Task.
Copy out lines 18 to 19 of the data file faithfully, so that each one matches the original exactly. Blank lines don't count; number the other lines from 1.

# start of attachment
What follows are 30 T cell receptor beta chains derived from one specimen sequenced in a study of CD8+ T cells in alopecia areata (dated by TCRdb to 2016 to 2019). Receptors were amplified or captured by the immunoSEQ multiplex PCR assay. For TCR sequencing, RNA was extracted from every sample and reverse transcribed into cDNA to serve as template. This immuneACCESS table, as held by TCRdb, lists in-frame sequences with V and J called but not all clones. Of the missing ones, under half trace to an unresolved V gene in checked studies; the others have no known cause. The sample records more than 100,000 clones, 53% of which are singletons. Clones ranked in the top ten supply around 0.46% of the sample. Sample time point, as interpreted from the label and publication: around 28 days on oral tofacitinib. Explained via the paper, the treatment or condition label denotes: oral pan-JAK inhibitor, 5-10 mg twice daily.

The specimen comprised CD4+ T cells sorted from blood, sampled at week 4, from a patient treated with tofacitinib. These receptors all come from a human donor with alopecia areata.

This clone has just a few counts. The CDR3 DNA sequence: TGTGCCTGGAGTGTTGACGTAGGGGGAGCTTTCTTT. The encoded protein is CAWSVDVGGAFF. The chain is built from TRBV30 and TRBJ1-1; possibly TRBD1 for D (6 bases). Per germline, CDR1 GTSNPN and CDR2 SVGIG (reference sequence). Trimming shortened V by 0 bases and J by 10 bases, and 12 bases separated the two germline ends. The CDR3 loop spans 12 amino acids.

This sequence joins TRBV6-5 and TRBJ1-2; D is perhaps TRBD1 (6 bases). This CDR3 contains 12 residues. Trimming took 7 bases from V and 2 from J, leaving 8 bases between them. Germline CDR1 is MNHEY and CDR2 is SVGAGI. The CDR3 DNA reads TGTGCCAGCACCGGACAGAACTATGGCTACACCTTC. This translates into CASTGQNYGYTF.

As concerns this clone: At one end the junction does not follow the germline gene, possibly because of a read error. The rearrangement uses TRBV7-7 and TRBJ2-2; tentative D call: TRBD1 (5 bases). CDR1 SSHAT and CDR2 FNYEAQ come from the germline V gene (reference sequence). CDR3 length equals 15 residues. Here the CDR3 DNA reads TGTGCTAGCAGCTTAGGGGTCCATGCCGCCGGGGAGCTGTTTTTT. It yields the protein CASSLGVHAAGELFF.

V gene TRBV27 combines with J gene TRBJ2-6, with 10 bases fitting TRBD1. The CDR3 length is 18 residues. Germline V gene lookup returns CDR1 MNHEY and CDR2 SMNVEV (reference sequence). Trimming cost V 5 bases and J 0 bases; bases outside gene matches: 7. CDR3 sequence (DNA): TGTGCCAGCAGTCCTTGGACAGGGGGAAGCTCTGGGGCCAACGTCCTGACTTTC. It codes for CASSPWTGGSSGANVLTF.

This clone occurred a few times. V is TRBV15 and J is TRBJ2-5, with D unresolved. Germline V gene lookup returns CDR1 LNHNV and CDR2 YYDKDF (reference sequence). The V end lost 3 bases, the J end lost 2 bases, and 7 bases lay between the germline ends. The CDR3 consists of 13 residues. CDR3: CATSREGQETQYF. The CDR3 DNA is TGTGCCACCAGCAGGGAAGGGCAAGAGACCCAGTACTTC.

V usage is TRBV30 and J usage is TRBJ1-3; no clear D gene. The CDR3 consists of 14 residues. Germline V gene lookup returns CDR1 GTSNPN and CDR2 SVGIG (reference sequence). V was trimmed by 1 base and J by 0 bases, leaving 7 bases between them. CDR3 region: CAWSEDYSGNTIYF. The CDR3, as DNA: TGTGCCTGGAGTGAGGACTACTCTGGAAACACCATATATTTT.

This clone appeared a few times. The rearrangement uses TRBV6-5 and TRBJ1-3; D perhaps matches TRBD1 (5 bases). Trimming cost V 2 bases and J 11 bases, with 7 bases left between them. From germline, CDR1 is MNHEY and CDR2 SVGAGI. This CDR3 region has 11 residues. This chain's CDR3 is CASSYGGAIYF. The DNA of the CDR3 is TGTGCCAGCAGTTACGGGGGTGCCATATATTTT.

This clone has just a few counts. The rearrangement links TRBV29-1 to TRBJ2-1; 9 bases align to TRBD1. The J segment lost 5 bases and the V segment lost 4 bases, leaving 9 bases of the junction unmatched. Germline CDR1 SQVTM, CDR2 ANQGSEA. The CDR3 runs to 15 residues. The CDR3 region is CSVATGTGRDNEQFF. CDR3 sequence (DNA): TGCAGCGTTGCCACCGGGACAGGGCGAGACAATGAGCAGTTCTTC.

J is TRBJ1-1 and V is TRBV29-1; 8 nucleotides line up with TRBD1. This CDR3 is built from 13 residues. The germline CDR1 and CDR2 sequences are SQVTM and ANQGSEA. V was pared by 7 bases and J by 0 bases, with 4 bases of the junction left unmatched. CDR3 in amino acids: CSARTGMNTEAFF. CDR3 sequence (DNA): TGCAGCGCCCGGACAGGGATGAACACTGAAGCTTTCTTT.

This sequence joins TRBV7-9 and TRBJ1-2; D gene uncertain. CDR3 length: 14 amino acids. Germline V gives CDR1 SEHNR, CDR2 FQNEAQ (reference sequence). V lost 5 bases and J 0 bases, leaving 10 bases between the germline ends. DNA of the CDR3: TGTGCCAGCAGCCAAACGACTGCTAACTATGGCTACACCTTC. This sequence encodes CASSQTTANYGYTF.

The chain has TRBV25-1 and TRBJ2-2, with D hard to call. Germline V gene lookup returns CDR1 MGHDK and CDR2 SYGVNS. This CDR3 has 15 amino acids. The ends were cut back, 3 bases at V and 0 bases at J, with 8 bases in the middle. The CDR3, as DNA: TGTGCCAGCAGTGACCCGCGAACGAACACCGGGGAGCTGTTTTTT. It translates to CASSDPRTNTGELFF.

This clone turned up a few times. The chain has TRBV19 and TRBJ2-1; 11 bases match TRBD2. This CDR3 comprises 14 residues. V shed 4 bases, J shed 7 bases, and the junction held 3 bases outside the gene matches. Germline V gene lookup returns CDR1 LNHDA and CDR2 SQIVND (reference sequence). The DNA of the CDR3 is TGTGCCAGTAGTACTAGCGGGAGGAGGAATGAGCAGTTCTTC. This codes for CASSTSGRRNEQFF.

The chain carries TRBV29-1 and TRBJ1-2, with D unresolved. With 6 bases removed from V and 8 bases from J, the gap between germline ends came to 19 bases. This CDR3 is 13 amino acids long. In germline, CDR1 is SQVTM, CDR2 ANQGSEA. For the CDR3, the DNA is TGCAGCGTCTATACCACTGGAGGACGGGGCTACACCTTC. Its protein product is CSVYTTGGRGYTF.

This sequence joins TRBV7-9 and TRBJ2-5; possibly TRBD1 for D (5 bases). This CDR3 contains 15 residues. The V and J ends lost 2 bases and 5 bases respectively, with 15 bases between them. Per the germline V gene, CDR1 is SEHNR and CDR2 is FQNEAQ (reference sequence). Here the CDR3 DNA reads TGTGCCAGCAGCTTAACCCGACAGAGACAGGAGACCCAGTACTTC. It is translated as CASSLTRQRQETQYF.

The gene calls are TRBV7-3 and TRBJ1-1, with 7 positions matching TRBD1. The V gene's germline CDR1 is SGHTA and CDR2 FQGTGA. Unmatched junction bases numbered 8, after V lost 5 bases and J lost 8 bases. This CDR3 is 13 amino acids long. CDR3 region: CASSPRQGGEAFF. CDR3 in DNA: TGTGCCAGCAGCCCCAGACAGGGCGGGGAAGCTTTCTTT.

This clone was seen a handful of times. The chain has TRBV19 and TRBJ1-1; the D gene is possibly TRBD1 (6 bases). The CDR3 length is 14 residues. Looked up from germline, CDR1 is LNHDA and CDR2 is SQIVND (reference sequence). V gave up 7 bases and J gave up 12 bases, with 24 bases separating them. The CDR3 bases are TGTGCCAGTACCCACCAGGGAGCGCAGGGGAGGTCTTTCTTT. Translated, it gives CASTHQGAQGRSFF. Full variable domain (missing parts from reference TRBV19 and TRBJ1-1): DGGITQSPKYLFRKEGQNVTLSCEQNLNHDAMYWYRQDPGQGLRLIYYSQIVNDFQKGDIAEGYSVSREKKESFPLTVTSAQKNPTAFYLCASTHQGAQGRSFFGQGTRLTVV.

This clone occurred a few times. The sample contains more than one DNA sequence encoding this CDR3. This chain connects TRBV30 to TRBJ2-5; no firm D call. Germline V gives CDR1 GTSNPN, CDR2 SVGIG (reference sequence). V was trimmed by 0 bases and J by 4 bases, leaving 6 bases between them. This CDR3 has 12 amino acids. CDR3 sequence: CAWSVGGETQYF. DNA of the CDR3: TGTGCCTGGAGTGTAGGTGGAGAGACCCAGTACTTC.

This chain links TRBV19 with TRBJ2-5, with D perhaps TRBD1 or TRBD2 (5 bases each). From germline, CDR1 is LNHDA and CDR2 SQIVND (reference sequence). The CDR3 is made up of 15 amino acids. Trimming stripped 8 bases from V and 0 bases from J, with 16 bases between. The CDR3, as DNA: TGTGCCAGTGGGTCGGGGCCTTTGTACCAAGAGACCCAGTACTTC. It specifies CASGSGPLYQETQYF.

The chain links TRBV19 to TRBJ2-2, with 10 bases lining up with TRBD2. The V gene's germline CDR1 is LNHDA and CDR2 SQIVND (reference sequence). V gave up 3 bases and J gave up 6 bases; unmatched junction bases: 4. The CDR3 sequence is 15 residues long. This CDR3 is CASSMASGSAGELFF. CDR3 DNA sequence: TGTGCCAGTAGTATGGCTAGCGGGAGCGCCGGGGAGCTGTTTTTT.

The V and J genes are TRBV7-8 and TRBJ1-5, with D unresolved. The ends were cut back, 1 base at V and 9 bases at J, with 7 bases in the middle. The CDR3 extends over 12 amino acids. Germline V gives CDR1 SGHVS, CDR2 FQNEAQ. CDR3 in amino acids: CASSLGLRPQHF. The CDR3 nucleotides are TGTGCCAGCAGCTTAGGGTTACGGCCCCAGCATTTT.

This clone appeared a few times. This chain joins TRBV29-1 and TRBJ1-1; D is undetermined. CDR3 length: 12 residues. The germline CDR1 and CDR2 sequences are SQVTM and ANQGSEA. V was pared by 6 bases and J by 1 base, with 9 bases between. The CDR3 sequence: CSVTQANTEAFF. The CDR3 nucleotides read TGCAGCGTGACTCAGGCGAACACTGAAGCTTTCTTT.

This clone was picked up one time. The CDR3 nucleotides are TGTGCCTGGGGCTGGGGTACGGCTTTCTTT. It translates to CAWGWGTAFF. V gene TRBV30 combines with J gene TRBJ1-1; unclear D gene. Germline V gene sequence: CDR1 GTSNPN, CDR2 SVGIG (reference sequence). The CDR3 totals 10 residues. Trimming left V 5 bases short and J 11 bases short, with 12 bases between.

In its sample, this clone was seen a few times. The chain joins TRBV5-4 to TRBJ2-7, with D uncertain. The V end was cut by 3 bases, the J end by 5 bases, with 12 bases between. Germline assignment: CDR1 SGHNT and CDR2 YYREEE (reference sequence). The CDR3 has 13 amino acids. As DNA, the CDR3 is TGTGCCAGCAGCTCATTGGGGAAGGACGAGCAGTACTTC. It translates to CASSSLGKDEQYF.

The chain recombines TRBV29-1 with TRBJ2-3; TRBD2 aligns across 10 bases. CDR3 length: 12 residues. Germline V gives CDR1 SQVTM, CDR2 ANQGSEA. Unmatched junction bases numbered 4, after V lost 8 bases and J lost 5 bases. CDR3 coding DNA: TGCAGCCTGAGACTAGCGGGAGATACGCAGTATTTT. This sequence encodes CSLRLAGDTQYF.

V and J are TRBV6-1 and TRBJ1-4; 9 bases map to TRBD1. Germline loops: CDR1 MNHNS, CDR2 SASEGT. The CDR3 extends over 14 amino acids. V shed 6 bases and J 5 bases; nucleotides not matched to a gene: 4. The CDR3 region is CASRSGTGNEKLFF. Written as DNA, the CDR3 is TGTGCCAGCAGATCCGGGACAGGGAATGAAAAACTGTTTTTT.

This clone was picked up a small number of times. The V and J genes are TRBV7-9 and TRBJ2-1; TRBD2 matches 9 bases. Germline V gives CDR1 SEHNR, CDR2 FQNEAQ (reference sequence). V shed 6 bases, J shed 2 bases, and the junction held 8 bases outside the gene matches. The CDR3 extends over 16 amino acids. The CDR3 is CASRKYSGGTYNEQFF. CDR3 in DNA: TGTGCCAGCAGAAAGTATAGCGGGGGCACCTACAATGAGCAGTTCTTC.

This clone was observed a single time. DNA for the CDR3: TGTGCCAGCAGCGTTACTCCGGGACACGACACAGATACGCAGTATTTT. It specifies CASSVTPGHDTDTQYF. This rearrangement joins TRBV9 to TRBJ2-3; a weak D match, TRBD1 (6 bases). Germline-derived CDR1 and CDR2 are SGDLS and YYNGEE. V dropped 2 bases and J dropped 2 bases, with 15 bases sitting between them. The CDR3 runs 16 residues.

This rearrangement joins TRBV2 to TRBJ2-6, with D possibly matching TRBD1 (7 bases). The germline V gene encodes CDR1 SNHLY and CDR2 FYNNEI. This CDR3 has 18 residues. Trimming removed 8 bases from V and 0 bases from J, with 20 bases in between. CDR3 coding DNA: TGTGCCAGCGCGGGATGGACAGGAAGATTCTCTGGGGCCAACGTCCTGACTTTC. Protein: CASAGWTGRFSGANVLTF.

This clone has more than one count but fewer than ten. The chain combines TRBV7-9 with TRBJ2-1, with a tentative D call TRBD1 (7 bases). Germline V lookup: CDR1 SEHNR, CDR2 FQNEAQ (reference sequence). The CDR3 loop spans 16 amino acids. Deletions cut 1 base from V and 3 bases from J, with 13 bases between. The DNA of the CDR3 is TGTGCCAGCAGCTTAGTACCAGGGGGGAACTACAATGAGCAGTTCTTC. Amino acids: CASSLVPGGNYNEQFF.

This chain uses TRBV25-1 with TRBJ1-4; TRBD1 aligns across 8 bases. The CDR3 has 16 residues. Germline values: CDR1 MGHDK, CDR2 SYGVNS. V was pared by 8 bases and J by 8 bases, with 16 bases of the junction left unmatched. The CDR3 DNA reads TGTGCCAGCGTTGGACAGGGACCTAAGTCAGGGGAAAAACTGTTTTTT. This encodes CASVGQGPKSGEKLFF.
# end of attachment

This clone was seen a handful of times. The chain has TRBV19 and TRBJ1-1; the D gene is possibly TRBD1 (6 bases). The CDR3 length is 14 residues. Looked up from germline, CDR1 is LNHDA and CDR2 is SQIVND (reference sequence). V gave up 7 bases and J gave up 12 bases, with 24 bases separating them. The CDR3 bases are TGTGCCAGTACCCACCAGGGAGCGCAGGGGAGGTCTTTCTTT. Translated, it gives CASTHQGAQGRSFF. Full variable domain (missing parts from reference TRBV19 and TRBJ1-1): DGGITQSPKYLFRKEGQNVTLSCEQNLNHDAMYWYRQDPGQGLRLIYYSQIVNDFQKGDIAEGYSVSREKKESFPLTVTSAQKNPTAFYLCASTHQGAQGRSFFGQGTRLTVV.

This clone occurred a few times. The sample contains more than one DNA sequence encoding this CDR3. This chain connects TRBV30 to TRBJ2-5; no firm D call. Germline V gives CDR1 GTSNPN, CDR2 SVGIG (reference sequence). V was trimmed by 0 bases and J by 4 bases, leaving 6 bases between them. This CDR3 has 12 amino acids. CDR3 sequence: CAWSVGGETQYF. DNA of the CDR3: TGTGCCTGGAGTGTAGGTGGAGAGACCCAGTACTTC.